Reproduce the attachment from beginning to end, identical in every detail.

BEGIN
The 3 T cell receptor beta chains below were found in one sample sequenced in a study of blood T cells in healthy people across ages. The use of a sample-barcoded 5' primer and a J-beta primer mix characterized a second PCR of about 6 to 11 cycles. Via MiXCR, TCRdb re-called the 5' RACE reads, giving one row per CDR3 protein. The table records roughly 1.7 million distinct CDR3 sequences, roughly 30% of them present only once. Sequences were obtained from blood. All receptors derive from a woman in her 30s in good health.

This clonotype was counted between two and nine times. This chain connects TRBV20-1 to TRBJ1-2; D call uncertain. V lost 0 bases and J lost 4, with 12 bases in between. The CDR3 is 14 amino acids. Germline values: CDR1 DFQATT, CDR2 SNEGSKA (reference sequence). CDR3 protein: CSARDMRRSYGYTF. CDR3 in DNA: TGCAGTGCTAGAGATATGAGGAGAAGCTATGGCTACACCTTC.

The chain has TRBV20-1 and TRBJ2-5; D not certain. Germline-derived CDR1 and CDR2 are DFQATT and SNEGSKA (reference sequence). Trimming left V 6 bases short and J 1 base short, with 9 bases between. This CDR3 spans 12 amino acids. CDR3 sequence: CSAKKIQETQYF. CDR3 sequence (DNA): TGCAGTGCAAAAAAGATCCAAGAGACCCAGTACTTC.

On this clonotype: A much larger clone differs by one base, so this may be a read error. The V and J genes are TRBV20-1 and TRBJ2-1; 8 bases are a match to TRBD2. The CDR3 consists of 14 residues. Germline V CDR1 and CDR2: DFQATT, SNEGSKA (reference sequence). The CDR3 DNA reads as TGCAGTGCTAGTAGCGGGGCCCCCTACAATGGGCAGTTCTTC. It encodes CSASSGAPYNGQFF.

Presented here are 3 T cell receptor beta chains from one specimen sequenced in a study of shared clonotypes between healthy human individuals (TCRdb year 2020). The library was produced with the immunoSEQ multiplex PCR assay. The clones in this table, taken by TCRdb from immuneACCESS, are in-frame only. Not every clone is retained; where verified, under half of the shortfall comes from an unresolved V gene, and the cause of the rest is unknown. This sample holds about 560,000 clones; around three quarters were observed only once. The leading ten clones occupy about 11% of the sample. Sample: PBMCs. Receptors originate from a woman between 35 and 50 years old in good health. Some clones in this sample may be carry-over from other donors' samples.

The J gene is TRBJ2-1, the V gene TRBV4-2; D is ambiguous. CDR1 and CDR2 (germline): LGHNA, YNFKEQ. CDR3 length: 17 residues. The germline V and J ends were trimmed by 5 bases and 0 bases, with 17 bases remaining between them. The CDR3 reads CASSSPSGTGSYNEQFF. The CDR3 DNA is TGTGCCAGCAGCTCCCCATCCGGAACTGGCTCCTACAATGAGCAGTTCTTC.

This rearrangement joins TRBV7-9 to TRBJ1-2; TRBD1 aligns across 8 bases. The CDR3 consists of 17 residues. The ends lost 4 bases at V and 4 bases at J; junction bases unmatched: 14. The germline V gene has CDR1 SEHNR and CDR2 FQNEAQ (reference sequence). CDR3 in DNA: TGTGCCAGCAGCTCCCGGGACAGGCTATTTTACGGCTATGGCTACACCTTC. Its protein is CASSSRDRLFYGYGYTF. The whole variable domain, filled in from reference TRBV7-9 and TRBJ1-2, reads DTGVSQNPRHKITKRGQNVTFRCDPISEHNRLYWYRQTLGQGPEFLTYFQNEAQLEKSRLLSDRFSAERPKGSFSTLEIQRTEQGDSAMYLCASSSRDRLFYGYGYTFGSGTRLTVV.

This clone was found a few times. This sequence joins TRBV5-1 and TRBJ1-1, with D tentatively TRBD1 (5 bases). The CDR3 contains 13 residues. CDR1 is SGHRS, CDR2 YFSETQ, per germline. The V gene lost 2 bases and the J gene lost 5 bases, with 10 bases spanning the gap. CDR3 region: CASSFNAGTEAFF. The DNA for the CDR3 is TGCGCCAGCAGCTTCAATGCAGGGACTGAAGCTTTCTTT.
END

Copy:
The 3 T cell receptor beta chains below were found in one sample sequenced in a study of blood T cells in healthy people across ages. The use of a sample-barcoded 5' primer and a J-beta primer mix characterized a second PCR of about 6 to 11 cycles. Via MiXCR, TCRdb re-called the 5' RACE reads, giving one row per CDR3 protein. The table records roughly 1.7 million distinct CDR3 sequences, roughly 30% of them present only once. Sequences were obtained from blood. All receptors derive from a woman in her 30s in good health.

This clonotype was counted between two and nine times. This chain connects TRBV20-1 to TRBJ1-2; D call uncertain. V lost 0 bases and J lost 4, with 12 bases in between. The CDR3 is 14 amino acids. Germline values: CDR1 DFQATT, CDR2 SNEGSKA (reference sequence). CDR3 protein: CSARDMRRSYGYTF. CDR3 in DNA: TGCAGTGCTAGAGATATGAGGAGAAGCTATGGCTACACCTTC.

The chain has TRBV20-1 and TRBJ2-5; D not certain. Germline-derived CDR1 and CDR2 are DFQATT and SNEGSKA (reference sequence). Trimming left V 6 bases short and J 1 base short, with 9 bases between. This CDR3 spans 12 amino acids. CDR3 sequence: CSAKKIQETQYF. CDR3 sequence (DNA): TGCAGTGCAAAAAAGATCCAAGAGACCCAGTACTTC.

On this clonotype: A much larger clone differs by one base, so this may be a read error. The V and J genes are TRBV20-1 and TRBJ2-1; 8 bases are a match to TRBD2. The CDR3 consists of 14 residues. Germline V CDR1 and CDR2: DFQATT, SNEGSKA (reference sequence). The CDR3 DNA reads as TGCAGTGCTAGTAGCGGGGCCCCCTACAATGGGCAGTTCTTC. It encodes CSASSGAPYNGQFF.

Presented here are 3 T cell receptor beta chains from one specimen sequenced in a study of shared clonotypes between healthy human individuals (TCRdb year 2020). The library was produced with the immunoSEQ multiplex PCR assay. The clones in this table, taken by TCRdb from immuneACCESS, are in-frame only. Not every clone is retained; where verified, under half of the shortfall comes from an unresolved V gene, and the cause of the rest is unknown. This sample holds about 560,000 clones; around three quarters were observed only once. The leading ten clones occupy about 11% of the sample. Sample: PBMCs. Receptors originate from a woman between 35 and 50 years old in good health. Some clones in this sample may be carry-over from other donors' samples.

The J gene is TRBJ2-1, the V gene TRBV4-2; D is ambiguous. CDR1 and CDR2 (germline): LGHNA, YNFKEQ. CDR3 length: 17 residues. The germline V and J ends were trimmed by 5 bases and 0 bases, with 17 bases remaining between them. The CDR3 reads CASSSPSGTGSYNEQFF. The CDR3 DNA is TGTGCCAGCAGCTCCCCATCCGGAACTGGCTCCTACAATGAGCAGTTCTTC.

This rearrangement joins TRBV7-9 to TRBJ1-2; TRBD1 aligns across 8 bases. The CDR3 consists of 17 residues. The ends lost 4 bases at V and 4 bases at J; junction bases unmatched: 14. The germline V gene has CDR1 SEHNR and CDR2 FQNEAQ (reference sequence). CDR3 in DNA: TGTGCCAGCAGCTCCCGGGACAGGCTATTTTACGGCTATGGCTACACCTTC. Its protein is CASSSRDRLFYGYGYTF. The whole variable domain, filled in from reference TRBV7-9 and TRBJ1-2, reads DTGVSQNPRHKITKRGQNVTFRCDPISEHNRLYWYRQTLGQGPEFLTYFQNEAQLEKSRLLSDRFSAERPKGSFSTLEIQRTEQGDSAMYLCASSSRDRLFYGYGYTFGSGTRLTVV.

This clone was found a few times. This sequence joins TRBV5-1 and TRBJ1-1, with D tentatively TRBD1 (5 bases). The CDR3 contains 13 residues. CDR1 is SGHRS, CDR2 YFSETQ, per germline. The V gene lost 2 bases and the J gene lost 5 bases, with 10 bases spanning the gap. CDR3 region: CASSFNAGTEAFF. The DNA for the CDR3 is TGCGCCAGCAGCTTCAATGCAGGGACTGAAGCTTTCTTT.